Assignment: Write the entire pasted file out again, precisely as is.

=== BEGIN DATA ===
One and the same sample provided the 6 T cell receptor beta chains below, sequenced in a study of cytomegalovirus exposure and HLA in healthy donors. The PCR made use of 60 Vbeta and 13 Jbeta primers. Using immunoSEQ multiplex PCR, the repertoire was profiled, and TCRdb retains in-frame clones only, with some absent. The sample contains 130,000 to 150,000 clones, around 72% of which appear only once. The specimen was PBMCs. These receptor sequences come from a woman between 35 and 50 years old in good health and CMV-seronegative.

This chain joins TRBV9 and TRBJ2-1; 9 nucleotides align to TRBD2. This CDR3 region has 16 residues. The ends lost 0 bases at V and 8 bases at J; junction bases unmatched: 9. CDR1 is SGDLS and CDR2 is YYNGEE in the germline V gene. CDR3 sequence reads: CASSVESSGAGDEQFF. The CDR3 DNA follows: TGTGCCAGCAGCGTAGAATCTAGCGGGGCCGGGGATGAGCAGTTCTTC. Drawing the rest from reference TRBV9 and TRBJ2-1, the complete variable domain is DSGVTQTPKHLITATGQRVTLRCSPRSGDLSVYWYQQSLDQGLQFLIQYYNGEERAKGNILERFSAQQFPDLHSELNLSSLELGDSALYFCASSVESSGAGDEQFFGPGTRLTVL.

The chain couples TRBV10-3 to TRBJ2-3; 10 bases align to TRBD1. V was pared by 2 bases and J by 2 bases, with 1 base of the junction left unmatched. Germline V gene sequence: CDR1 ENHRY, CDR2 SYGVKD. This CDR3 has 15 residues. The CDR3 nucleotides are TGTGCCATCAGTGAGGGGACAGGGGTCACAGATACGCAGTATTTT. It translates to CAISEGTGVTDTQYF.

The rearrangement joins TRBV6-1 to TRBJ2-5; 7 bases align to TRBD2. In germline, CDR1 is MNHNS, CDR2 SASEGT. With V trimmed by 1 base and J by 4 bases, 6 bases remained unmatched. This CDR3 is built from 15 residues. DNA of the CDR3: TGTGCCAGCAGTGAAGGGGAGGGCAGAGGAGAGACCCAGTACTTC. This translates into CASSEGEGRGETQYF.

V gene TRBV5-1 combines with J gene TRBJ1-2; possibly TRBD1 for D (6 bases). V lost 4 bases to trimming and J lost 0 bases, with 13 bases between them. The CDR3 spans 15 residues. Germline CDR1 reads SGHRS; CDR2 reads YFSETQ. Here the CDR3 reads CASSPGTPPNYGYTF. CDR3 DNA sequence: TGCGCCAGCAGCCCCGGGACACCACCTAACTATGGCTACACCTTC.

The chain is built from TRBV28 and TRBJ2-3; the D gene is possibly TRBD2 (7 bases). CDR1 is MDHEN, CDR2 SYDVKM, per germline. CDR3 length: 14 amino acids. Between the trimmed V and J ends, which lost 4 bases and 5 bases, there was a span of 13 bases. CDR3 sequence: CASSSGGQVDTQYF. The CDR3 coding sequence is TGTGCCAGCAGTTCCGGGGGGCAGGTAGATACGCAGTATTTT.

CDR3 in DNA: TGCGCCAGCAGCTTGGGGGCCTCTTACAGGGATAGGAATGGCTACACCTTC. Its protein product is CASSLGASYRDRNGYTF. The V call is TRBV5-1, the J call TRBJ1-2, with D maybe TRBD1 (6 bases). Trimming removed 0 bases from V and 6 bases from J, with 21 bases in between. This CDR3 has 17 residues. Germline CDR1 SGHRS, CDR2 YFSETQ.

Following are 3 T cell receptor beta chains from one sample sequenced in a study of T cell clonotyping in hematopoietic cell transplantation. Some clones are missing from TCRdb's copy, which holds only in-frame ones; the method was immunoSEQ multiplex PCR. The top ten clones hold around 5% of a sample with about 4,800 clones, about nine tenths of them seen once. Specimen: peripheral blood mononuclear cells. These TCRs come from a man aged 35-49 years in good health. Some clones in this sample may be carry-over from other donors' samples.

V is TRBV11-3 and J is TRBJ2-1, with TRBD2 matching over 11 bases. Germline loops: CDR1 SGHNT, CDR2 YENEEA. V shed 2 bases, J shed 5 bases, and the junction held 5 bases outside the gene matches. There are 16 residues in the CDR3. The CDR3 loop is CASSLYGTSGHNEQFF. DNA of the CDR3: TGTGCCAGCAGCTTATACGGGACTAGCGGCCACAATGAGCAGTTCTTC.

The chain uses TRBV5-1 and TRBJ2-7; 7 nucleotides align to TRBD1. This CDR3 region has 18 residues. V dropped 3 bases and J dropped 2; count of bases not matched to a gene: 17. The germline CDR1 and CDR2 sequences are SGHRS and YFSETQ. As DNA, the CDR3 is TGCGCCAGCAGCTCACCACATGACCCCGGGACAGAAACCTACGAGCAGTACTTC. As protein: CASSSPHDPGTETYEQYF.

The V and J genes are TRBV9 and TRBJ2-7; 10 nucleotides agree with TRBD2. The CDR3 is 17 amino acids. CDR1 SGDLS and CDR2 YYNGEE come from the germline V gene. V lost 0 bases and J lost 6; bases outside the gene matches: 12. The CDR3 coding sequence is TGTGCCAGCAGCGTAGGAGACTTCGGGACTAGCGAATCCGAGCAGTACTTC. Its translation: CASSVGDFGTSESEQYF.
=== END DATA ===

One and the same sample provided the 6 T cell receptor beta chains below, sequenced in a study of cytomegalovirus exposure and HLA in healthy donors. The PCR made use of 60 Vbeta and 13 Jbeta primers. Using immunoSEQ multiplex PCR, the repertoire was profiled, and TCRdb retains in-frame clones only, with some absent. The sample contains 130,000 to 150,000 clones, around 72% of which appear only once. The specimen was PBMCs. These receptor sequences come from a woman between 35 and 50 years old in good health and CMV-seronegative.

This chain joins TRBV9 and TRBJ2-1; 9 nucleotides align to TRBD2. This CDR3 region has 16 residues. The ends lost 0 bases at V and 8 bases at J; junction bases unmatched: 9. CDR1 is SGDLS and CDR2 is YYNGEE in the germline V gene. CDR3 sequence reads: CASSVESSGAGDEQFF. The CDR3 DNA follows: TGTGCCAGCAGCGTAGAATCTAGCGGGGCCGGGGATGAGCAGTTCTTC. Drawing the rest from reference TRBV9 and TRBJ2-1, the complete variable domain is DSGVTQTPKHLITATGQRVTLRCSPRSGDLSVYWYQQSLDQGLQFLIQYYNGEERAKGNILERFSAQQFPDLHSELNLSSLELGDSALYFCASSVESSGAGDEQFFGPGTRLTVL.

The chain couples TRBV10-3 to TRBJ2-3; 10 bases align to TRBD1. V was pared by 2 bases and J by 2 bases, with 1 base of the junction left unmatched. Germline V gene sequence: CDR1 ENHRY, CDR2 SYGVKD. This CDR3 has 15 residues. The CDR3 nucleotides are TGTGCCATCAGTGAGGGGACAGGGGTCACAGATACGCAGTATTTT. It translates to CAISEGTGVTDTQYF.

The rearrangement joins TRBV6-1 to TRBJ2-5; 7 bases align to TRBD2. In germline, CDR1 is MNHNS, CDR2 SASEGT. With V trimmed by 1 base and J by 4 bases, 6 bases remained unmatched. This CDR3 is built from 15 residues. DNA of the CDR3: TGTGCCAGCAGTGAAGGGGAGGGCAGAGGAGAGACCCAGTACTTC. This translates into CASSEGEGRGETQYF.

V gene TRBV5-1 combines with J gene TRBJ1-2; possibly TRBD1 for D (6 bases). V lost 4 bases to trimming and J lost 0 bases, with 13 bases between them. The CDR3 spans 15 residues. Germline CDR1 reads SGHRS; CDR2 reads YFSETQ. Here the CDR3 reads CASSPGTPPNYGYTF. CDR3 DNA sequence: TGCGCCAGCAGCCCCGGGACACCACCTAACTATGGCTACACCTTC.

The chain is built from TRBV28 and TRBJ2-3; the D gene is possibly TRBD2 (7 bases). CDR1 is MDHEN, CDR2 SYDVKM, per germline. CDR3 length: 14 amino acids. Between the trimmed V and J ends, which lost 4 bases and 5 bases, there was a span of 13 bases. CDR3 sequence: CASSSGGQVDTQYF. The CDR3 coding sequence is TGTGCCAGCAGTTCCGGGGGGCAGGTAGATACGCAGTATTTT.

CDR3 in DNA: TGCGCCAGCAGCTTGGGGGCCTCTTACAGGGATAGGAATGGCTACACCTTC. Its protein product is CASSLGASYRDRNGYTF. The V call is TRBV5-1, the J call TRBJ1-2, with D maybe TRBD1 (6 bases). Trimming removed 0 bases from V and 6 bases from J, with 21 bases in between. This CDR3 has 17 residues. Germline CDR1 SGHRS, CDR2 YFSETQ.

Following are 3 T cell receptor beta chains from one sample sequenced in a study of T cell clonotyping in hematopoietic cell transplantation. Some clones are missing from TCRdb's copy, which holds only in-frame ones; the method was immunoSEQ multiplex PCR. The top ten clones hold around 5% of a sample with about 4,800 clones, about nine tenths of them seen once. Specimen: peripheral blood mononuclear cells. These TCRs come from a man aged 35-49 years in good health. Some clones in this sample may be carry-over from other donors' samples.

V is TRBV11-3 and J is TRBJ2-1, with TRBD2 matching over 11 bases. Germline loops: CDR1 SGHNT, CDR2 YENEEA. V shed 2 bases, J shed 5 bases, and the junction held 5 bases outside the gene matches. There are 16 residues in the CDR3. The CDR3 loop is CASSLYGTSGHNEQFF. DNA of the CDR3: TGTGCCAGCAGCTTATACGGGACTAGCGGCCACAATGAGCAGTTCTTC.

The chain uses TRBV5-1 and TRBJ2-7; 7 nucleotides align to TRBD1. This CDR3 region has 18 residues. V dropped 3 bases and J dropped 2; count of bases not matched to a gene: 17. The germline CDR1 and CDR2 sequences are SGHRS and YFSETQ. As DNA, the CDR3 is TGCGCCAGCAGCTCACCACATGACCCCGGGACAGAAACCTACGAGCAGTACTTC. As protein: CASSSPHDPGTETYEQYF.

The V and J genes are TRBV9 and TRBJ2-7; 10 nucleotides agree with TRBD2. The CDR3 is 17 amino acids. CDR1 SGDLS and CDR2 YYNGEE come from the germline V gene. V lost 0 bases and J lost 6; bases outside the gene matches: 12. The CDR3 coding sequence is TGTGCCAGCAGCGTAGGAGACTTCGGGACTAGCGAATCCGAGCAGTACTTC. Its translation: CASSVGDFGTSESEQYF.